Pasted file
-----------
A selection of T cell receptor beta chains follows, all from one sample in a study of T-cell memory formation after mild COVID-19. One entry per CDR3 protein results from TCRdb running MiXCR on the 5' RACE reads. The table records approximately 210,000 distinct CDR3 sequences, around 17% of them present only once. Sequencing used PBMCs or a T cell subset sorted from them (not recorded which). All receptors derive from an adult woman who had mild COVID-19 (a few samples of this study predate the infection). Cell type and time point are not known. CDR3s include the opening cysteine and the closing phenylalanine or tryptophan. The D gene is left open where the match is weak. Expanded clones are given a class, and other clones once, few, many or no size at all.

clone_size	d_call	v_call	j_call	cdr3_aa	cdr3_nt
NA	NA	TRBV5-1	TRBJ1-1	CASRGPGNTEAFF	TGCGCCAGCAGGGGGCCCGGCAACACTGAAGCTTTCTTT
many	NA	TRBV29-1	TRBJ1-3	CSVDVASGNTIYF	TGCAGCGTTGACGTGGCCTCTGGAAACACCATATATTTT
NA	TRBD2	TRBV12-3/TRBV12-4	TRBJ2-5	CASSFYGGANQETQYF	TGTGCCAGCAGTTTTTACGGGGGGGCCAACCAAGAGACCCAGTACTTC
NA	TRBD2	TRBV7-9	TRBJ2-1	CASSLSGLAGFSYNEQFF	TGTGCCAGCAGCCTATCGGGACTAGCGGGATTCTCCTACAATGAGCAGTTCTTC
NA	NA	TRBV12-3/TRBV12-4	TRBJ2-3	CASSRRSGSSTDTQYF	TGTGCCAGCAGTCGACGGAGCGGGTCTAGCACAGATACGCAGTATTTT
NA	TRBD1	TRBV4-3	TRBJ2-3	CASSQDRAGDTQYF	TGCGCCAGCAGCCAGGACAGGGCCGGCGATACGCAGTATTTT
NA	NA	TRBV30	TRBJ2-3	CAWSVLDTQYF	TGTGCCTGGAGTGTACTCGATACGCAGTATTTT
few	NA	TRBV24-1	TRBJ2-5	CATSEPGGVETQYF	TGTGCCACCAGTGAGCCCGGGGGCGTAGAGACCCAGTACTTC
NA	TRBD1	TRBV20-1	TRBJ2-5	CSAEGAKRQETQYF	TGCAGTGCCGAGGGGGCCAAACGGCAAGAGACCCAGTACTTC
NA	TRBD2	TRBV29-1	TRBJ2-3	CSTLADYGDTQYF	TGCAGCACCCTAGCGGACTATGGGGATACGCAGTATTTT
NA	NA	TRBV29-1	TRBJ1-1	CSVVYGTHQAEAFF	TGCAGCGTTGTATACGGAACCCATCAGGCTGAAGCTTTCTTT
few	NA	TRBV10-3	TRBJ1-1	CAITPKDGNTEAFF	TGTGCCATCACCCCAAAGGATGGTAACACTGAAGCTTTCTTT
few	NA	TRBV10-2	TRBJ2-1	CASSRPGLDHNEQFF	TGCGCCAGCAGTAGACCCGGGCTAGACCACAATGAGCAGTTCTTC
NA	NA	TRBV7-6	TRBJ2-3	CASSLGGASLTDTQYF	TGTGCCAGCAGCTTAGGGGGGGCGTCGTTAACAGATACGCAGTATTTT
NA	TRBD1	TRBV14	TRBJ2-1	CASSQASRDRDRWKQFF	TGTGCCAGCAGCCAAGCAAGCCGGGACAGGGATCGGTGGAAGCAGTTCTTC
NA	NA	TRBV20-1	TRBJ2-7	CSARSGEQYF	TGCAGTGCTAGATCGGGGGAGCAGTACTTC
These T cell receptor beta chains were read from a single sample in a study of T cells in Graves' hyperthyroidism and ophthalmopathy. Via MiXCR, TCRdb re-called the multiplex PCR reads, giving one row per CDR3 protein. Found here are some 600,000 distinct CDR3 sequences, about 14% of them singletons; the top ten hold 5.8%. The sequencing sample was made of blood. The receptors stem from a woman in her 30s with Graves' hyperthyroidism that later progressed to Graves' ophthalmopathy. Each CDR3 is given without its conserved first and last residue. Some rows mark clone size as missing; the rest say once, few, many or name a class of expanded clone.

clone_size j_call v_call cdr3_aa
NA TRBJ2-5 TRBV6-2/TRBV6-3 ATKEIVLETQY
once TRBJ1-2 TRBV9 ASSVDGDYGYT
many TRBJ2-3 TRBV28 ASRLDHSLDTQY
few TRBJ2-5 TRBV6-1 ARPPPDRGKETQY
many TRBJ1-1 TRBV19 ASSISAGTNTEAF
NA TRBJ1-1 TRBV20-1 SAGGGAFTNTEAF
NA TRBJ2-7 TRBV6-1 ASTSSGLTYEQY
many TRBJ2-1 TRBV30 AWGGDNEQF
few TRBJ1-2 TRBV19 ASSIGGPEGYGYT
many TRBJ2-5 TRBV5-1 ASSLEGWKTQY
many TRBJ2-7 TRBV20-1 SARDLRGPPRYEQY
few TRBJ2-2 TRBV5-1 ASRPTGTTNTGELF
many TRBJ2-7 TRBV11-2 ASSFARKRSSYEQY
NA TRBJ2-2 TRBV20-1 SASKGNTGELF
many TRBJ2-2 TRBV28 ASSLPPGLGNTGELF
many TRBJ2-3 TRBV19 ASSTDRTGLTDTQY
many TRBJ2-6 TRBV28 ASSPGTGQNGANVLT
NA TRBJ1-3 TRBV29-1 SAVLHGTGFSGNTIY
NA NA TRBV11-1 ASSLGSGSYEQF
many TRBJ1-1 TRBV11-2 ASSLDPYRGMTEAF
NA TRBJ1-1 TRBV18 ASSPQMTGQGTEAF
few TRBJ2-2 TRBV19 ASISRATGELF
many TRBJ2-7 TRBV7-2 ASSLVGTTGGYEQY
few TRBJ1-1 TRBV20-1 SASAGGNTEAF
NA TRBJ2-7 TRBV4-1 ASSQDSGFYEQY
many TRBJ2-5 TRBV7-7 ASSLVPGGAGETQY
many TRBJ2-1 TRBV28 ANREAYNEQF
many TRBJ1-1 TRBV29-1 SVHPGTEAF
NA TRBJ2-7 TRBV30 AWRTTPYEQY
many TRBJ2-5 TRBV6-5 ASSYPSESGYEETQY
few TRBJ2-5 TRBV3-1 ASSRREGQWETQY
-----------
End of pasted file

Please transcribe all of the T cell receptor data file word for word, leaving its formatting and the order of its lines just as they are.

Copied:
A selection of T cell receptor beta chains follows, all from one sample in a study of T-cell memory formation after mild COVID-19. One entry per CDR3 protein results from TCRdb running MiXCR on the 5' RACE reads. The table records approximately 210,000 distinct CDR3 sequences, around 17% of them present only once. Sequencing used PBMCs or a T cell subset sorted from them (not recorded which). All receptors derive from an adult woman who had mild COVID-19 (a few samples of this study predate the infection). Cell type and time point are not known. CDR3s include the opening cysteine and the closing phenylalanine or tryptophan. The D gene is left open where the match is weak. Expanded clones are given a class, and other clones once, few, many or no size at all.

clone_size	d_call	v_call	j_call	cdr3_aa	cdr3_nt
NA	NA	TRBV5-1	TRBJ1-1	CASRGPGNTEAFF	TGCGCCAGCAGGGGGCCCGGCAACACTGAAGCTTTCTTT
many	NA	TRBV29-1	TRBJ1-3	CSVDVASGNTIYF	TGCAGCGTTGACGTGGCCTCTGGAAACACCATATATTTT
NA	TRBD2	TRBV12-3/TRBV12-4	TRBJ2-5	CASSFYGGANQETQYF	TGTGCCAGCAGTTTTTACGGGGGGGCCAACCAAGAGACCCAGTACTTC
NA	TRBD2	TRBV7-9	TRBJ2-1	CASSLSGLAGFSYNEQFF	TGTGCCAGCAGCCTATCGGGACTAGCGGGATTCTCCTACAATGAGCAGTTCTTC
NA	NA	TRBV12-3/TRBV12-4	TRBJ2-3	CASSRRSGSSTDTQYF	TGTGCCAGCAGTCGACGGAGCGGGTCTAGCACAGATACGCAGTATTTT
NA	TRBD1	TRBV4-3	TRBJ2-3	CASSQDRAGDTQYF	TGCGCCAGCAGCCAGGACAGGGCCGGCGATACGCAGTATTTT
NA	NA	TRBV30	TRBJ2-3	CAWSVLDTQYF	TGTGCCTGGAGTGTACTCGATACGCAGTATTTT
few	NA	TRBV24-1	TRBJ2-5	CATSEPGGVETQYF	TGTGCCACCAGTGAGCCCGGGGGCGTAGAGACCCAGTACTTC
NA	TRBD1	TRBV20-1	TRBJ2-5	CSAEGAKRQETQYF	TGCAGTGCCGAGGGGGCCAAACGGCAAGAGACCCAGTACTTC
NA	TRBD2	TRBV29-1	TRBJ2-3	CSTLADYGDTQYF	TGCAGCACCCTAGCGGACTATGGGGATACGCAGTATTTT
NA	NA	TRBV29-1	TRBJ1-1	CSVVYGTHQAEAFF	TGCAGCGTTGTATACGGAACCCATCAGGCTGAAGCTTTCTTT
few	NA	TRBV10-3	TRBJ1-1	CAITPKDGNTEAFF	TGTGCCATCACCCCAAAGGATGGTAACACTGAAGCTTTCTTT
few	NA	TRBV10-2	TRBJ2-1	CASSRPGLDHNEQFF	TGCGCCAGCAGTAGACCCGGGCTAGACCACAATGAGCAGTTCTTC
NA	NA	TRBV7-6	TRBJ2-3	CASSLGGASLTDTQYF	TGTGCCAGCAGCTTAGGGGGGGCGTCGTTAACAGATACGCAGTATTTT
NA	TRBD1	TRBV14	TRBJ2-1	CASSQASRDRDRWKQFF	TGTGCCAGCAGCCAAGCAAGCCGGGACAGGGATCGGTGGAAGCAGTTCTTC
NA	NA	TRBV20-1	TRBJ2-7	CSARSGEQYF	TGCAGTGCTAGATCGGGGGAGCAGTACTTC
These T cell receptor beta chains were read from a single sample in a study of T cells in Graves' hyperthyroidism and ophthalmopathy. Via MiXCR, TCRdb re-called the multiplex PCR reads, giving one row per CDR3 protein. Found here are some 600,000 distinct CDR3 sequences, about 14% of them singletons; the top ten hold 5.8%. The sequencing sample was made of blood. The receptors stem from a woman in her 30s with Graves' hyperthyroidism that later progressed to Graves' ophthalmopathy. Each CDR3 is given without its conserved first and last residue. Some rows mark clone size as missing; the rest say once, few, many or name a class of expanded clone.

clone_size j_call v_call cdr3_aa
NA TRBJ2-5 TRBV6-2/TRBV6-3 ATKEIVLETQY
once TRBJ1-2 TRBV9 ASSVDGDYGYT
many TRBJ2-3 TRBV28 ASRLDHSLDTQY
few TRBJ2-5 TRBV6-1 ARPPPDRGKETQY
many TRBJ1-1 TRBV19 ASSISAGTNTEAF
NA TRBJ1-1 TRBV20-1 SAGGGAFTNTEAF
NA TRBJ2-7 TRBV6-1 ASTSSGLTYEQY
many TRBJ2-1 TRBV30 AWGGDNEQF
few TRBJ1-2 TRBV19 ASSIGGPEGYGYT
many TRBJ2-5 TRBV5-1 ASSLEGWKTQY
many TRBJ2-7 TRBV20-1 SARDLRGPPRYEQY
few TRBJ2-2 TRBV5-1 ASRPTGTTNTGELF
many TRBJ2-7 TRBV11-2 ASSFARKRSSYEQY
NA TRBJ2-2 TRBV20-1 SASKGNTGELF
many TRBJ2-2 TRBV28 ASSLPPGLGNTGELF
many TRBJ2-3 TRBV19 ASSTDRTGLTDTQY
many TRBJ2-6 TRBV28 ASSPGTGQNGANVLT
NA TRBJ1-3 TRBV29-1 SAVLHGTGFSGNTIY
NA NA TRBV11-1 ASSLGSGSYEQF
many TRBJ1-1 TRBV11-2 ASSLDPYRGMTEAF
NA TRBJ1-1 TRBV18 ASSPQMTGQGTEAF
few TRBJ2-2 TRBV19 ASISRATGELF
many TRBJ2-7 TRBV7-2 ASSLVGTTGGYEQY
few TRBJ1-1 TRBV20-1 SASAGGNTEAF
NA TRBJ2-7 TRBV4-1 ASSQDSGFYEQY
many TRBJ2-5 TRBV7-7 ASSLVPGGAGETQY
many TRBJ2-1 TRBV28 ANREAYNEQF
many TRBJ1-1 TRBV29-1 SVHPGTEAF
NA TRBJ2-7 TRBV30 AWRTTPYEQY
many TRBJ2-5 TRBV6-5 ASSYPSESGYEETQY
few TRBJ2-5 TRBV3-1 ASSRREGQWETQY